Room at the top?

Gender and school leadership

For Katie Tomlinson, addressing the gender disparity in school leadership is a matter of urgency. Seven steps should be taken now.

The scale of the problem

It is no secret that the teaching profession is overwhelmingly female yet, in the UK, male teachers are almost twice as likely to hold leadership positions as their female colleagues. Within international settings, statistics demonstrate even less equity.

According to data from the Academy of International School Heads (AISH), over the past decade, the percentage of female heads at international schools has only increased from 27% to 33%.   There are other statistics which are even less positive.  In the academic year 2021 / 2022, 18.5% of FOBISIA member school Principals (Heads of School) are female.  This statistic remains unchanged from the previous year.

Diverse experiences and perspectives contribute significantly to fostering innovation, developing communication and better decision making. Organisations where the leadership team equitably represents the workforce perform more effectively than those which are less diverse. With this in mind, a commitment to ensuring diversity within the leadership demographic should be a high priority for schools and yet the gender representation statistics for women in these positions in schools do not evidence this.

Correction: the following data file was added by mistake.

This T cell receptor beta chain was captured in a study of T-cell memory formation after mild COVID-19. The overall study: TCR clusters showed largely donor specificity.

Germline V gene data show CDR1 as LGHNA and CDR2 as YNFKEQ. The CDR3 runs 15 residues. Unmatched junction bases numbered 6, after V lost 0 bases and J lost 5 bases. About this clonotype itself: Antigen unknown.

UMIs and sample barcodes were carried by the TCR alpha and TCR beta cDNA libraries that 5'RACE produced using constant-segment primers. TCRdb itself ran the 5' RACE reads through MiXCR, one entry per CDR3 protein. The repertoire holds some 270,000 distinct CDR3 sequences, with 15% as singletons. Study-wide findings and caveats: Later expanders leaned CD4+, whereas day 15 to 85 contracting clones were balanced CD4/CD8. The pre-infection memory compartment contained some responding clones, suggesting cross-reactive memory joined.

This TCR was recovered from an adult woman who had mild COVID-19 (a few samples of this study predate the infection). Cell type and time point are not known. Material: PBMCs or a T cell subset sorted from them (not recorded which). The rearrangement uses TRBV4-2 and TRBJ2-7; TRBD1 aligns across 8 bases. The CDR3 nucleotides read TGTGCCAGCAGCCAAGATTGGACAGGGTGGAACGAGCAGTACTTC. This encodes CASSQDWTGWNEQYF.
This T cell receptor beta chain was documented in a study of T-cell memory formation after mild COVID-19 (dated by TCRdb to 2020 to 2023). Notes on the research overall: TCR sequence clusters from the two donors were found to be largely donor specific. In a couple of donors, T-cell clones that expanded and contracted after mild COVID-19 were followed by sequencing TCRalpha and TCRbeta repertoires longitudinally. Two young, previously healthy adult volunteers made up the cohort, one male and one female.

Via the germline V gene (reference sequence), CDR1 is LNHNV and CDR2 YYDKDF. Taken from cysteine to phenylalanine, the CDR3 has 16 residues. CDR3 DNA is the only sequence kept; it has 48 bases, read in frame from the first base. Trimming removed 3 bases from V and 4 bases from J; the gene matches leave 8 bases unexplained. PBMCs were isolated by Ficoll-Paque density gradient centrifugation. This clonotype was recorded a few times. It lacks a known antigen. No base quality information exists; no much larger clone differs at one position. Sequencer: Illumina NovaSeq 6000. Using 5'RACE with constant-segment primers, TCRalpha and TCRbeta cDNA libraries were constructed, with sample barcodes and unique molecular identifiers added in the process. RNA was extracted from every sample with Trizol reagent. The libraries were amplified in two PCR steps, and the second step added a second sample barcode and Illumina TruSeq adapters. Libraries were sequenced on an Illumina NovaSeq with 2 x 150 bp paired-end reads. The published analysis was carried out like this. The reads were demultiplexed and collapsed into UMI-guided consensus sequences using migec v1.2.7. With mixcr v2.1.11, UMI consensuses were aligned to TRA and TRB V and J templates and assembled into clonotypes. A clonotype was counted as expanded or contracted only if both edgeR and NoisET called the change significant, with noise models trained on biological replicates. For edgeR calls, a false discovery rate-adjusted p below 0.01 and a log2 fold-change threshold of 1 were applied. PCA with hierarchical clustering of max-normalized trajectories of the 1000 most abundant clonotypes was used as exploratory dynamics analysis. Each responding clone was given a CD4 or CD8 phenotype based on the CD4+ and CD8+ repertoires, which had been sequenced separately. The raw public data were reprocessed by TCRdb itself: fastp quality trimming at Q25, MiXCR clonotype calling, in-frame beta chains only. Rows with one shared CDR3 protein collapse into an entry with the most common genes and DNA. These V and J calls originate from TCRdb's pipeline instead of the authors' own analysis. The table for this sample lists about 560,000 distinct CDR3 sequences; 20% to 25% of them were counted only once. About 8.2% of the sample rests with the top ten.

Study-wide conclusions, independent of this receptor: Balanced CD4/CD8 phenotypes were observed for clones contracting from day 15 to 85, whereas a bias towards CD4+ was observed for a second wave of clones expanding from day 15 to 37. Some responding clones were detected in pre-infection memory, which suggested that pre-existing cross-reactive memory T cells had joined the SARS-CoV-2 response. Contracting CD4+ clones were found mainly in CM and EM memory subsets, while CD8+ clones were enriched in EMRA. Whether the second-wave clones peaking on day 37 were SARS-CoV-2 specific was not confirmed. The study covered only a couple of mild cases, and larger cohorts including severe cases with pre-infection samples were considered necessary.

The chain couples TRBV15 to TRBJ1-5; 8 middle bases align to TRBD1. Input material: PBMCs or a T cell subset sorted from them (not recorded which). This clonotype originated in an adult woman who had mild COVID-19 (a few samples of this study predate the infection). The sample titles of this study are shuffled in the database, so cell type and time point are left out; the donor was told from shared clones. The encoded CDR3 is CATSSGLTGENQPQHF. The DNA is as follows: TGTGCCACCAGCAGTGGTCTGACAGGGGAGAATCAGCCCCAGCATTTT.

Who are the Leaders?

In leadership positions globally, white males are the only group of people to find themselves growing in number as they rise – all other groups decrease in representation as roles become more senior. This is not to bemoan the performance of existing school leaders. There are some excellent Principals, CEOs and Heads of School across the world who are doing incredible work with their schools and students. Yet, I would argue that there are many excellent potential leaders amongst the workforce who may not have equitable access to leadership opportunities due to their gender or race.  Schools, particularly those in international settings, promote themselves as diverse and inclusive to attract a broad and varied student roll. This should also be reflected in the leadership demographic.

How do we improve the balance?

The issue of female under-representation in school leadership is complex, particularly in some international contexts where cultural beliefs dominate and gender traditions are part of the fabric of the country. However, existing leaders can do more to welcome, invite and encourage high performing women into leadership positions.

7 steps for recruting more female leaders

A logical place to start is the recruitment process itself: specifically the core actions which CEOs, Boards and Heads of Schools can take to create a more equitable interview and appointment process to level the gender playing field.

1. Actively and consciously avoid ‘gender coded’ language